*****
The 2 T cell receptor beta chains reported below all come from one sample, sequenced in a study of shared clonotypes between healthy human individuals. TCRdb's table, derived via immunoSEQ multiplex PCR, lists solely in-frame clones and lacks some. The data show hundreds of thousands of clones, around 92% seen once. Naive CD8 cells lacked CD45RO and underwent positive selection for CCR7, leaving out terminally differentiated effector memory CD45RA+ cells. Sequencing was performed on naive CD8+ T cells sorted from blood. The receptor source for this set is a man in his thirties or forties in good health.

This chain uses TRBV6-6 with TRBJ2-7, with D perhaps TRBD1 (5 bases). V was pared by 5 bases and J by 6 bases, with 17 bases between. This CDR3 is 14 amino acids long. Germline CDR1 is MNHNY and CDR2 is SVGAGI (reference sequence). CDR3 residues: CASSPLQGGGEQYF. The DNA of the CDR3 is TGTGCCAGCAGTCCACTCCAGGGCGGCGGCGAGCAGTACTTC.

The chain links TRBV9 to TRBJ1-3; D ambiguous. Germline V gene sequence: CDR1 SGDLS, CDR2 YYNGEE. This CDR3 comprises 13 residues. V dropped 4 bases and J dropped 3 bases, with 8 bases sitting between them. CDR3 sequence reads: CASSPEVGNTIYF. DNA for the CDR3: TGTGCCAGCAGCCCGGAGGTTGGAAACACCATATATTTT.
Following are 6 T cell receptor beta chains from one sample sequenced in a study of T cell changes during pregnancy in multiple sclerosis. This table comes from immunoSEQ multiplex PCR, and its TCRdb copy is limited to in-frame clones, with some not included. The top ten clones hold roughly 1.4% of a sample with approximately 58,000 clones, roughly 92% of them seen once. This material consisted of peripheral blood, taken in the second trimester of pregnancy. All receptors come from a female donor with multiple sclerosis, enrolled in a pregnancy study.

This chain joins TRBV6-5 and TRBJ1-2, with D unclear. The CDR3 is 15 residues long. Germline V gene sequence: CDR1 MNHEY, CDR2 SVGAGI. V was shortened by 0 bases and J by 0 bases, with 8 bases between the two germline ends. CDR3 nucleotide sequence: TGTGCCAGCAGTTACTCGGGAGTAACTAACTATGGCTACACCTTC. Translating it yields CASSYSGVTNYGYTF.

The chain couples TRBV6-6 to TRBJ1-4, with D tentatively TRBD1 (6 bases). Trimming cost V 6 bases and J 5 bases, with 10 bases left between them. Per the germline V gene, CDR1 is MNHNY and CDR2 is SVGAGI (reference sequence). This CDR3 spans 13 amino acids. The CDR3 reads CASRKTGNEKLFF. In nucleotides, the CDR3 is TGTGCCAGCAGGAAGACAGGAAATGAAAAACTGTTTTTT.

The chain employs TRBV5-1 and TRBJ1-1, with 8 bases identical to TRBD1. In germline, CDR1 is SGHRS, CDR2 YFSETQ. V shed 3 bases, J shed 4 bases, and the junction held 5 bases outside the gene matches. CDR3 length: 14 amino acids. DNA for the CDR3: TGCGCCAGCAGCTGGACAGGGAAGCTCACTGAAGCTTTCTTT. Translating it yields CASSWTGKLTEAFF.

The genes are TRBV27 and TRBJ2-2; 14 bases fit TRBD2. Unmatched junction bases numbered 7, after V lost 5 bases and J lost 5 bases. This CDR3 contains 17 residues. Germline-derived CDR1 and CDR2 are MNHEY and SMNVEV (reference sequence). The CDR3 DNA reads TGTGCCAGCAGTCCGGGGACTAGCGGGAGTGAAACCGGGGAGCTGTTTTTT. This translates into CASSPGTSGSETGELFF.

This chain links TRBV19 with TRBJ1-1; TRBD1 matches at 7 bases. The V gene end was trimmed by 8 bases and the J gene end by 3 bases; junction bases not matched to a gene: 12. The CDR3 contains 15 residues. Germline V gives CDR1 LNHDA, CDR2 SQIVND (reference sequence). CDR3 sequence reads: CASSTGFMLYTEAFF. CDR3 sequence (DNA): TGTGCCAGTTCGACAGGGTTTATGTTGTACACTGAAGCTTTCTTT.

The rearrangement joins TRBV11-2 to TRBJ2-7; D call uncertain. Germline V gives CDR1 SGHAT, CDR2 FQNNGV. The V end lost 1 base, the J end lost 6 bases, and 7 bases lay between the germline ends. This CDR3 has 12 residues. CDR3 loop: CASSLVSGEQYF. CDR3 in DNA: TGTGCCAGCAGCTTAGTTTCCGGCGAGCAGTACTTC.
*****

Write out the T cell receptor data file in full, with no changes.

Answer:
The 2 T cell receptor beta chains reported below all come from one sample, sequenced in a study of shared clonotypes between healthy human individuals. TCRdb's table, derived via immunoSEQ multiplex PCR, lists solely in-frame clones and lacks some. The data show hundreds of thousands of clones, around 92% seen once. Naive CD8 cells lacked CD45RO and underwent positive selection for CCR7, leaving out terminally differentiated effector memory CD45RA+ cells. Sequencing was performed on naive CD8+ T cells sorted from blood. The receptor source for this set is a man in his thirties or forties in good health.

This chain uses TRBV6-6 with TRBJ2-7, with D perhaps TRBD1 (5 bases). V was pared by 5 bases and J by 6 bases, with 17 bases between. This CDR3 is 14 amino acids long. Germline CDR1 is MNHNY and CDR2 is SVGAGI (reference sequence). CDR3 residues: CASSPLQGGGEQYF. The DNA of the CDR3 is TGTGCCAGCAGTCCACTCCAGGGCGGCGGCGAGCAGTACTTC.

The chain links TRBV9 to TRBJ1-3; D ambiguous. Germline V gene sequence: CDR1 SGDLS, CDR2 YYNGEE. This CDR3 comprises 13 residues. V dropped 4 bases and J dropped 3 bases, with 8 bases sitting between them. CDR3 sequence reads: CASSPEVGNTIYF. DNA for the CDR3: TGTGCCAGCAGCCCGGAGGTTGGAAACACCATATATTTT.
Following are 6 T cell receptor beta chains from one sample sequenced in a study of T cell changes during pregnancy in multiple sclerosis. This table comes from immunoSEQ multiplex PCR, and its TCRdb copy is limited to in-frame clones, with some not included. The top ten clones hold roughly 1.4% of a sample with approximately 58,000 clones, roughly 92% of them seen once. This material consisted of peripheral blood, taken in the second trimester of pregnancy. All receptors come from a female donor with multiple sclerosis, enrolled in a pregnancy study.

This chain joins TRBV6-5 and TRBJ1-2, with D unclear. The CDR3 is 15 residues long. Germline V gene sequence: CDR1 MNHEY, CDR2 SVGAGI. V was shortened by 0 bases and J by 0 bases, with 8 bases between the two germline ends. CDR3 nucleotide sequence: TGTGCCAGCAGTTACTCGGGAGTAACTAACTATGGCTACACCTTC. Translating it yields CASSYSGVTNYGYTF.

The chain couples TRBV6-6 to TRBJ1-4, with D tentatively TRBD1 (6 bases). Trimming cost V 6 bases and J 5 bases, with 10 bases left between them. Per the germline V gene, CDR1 is MNHNY and CDR2 is SVGAGI (reference sequence). This CDR3 spans 13 amino acids. The CDR3 reads CASRKTGNEKLFF. In nucleotides, the CDR3 is TGTGCCAGCAGGAAGACAGGAAATGAAAAACTGTTTTTT.

The chain employs TRBV5-1 and TRBJ1-1, with 8 bases identical to TRBD1. In germline, CDR1 is SGHRS, CDR2 YFSETQ. V shed 3 bases, J shed 4 bases, and the junction held 5 bases outside the gene matches. CDR3 length: 14 amino acids. DNA for the CDR3: TGCGCCAGCAGCTGGACAGGGAAGCTCACTGAAGCTTTCTTT. Translating it yields CASSWTGKLTEAFF.

The genes are TRBV27 and TRBJ2-2; 14 bases fit TRBD2. Unmatched junction bases numbered 7, after V lost 5 bases and J lost 5 bases. This CDR3 contains 17 residues. Germline-derived CDR1 and CDR2 are MNHEY and SMNVEV (reference sequence). The CDR3 DNA reads TGTGCCAGCAGTCCGGGGACTAGCGGGAGTGAAACCGGGGAGCTGTTTTTT. This translates into CASSPGTSGSETGELFF.

This chain links TRBV19 with TRBJ1-1; TRBD1 matches at 7 bases. The V gene end was trimmed by 8 bases and the J gene end by 3 bases; junction bases not matched to a gene: 12. The CDR3 contains 15 residues. Germline V gives CDR1 LNHDA, CDR2 SQIVND (reference sequence). CDR3 sequence reads: CASSTGFMLYTEAFF. CDR3 sequence (DNA): TGTGCCAGTTCGACAGGGTTTATGTTGTACACTGAAGCTTTCTTT.

The rearrangement joins TRBV11-2 to TRBJ2-7; D call uncertain. Germline V gives CDR1 SGHAT, CDR2 FQNNGV. The V end lost 1 base, the J end lost 6 bases, and 7 bases lay between the germline ends. This CDR3 has 12 residues. CDR3 loop: CASSLVSGEQYF. CDR3 in DNA: TGTGCCAGCAGCTTAGTTTCCGGCGAGCAGTACTTC.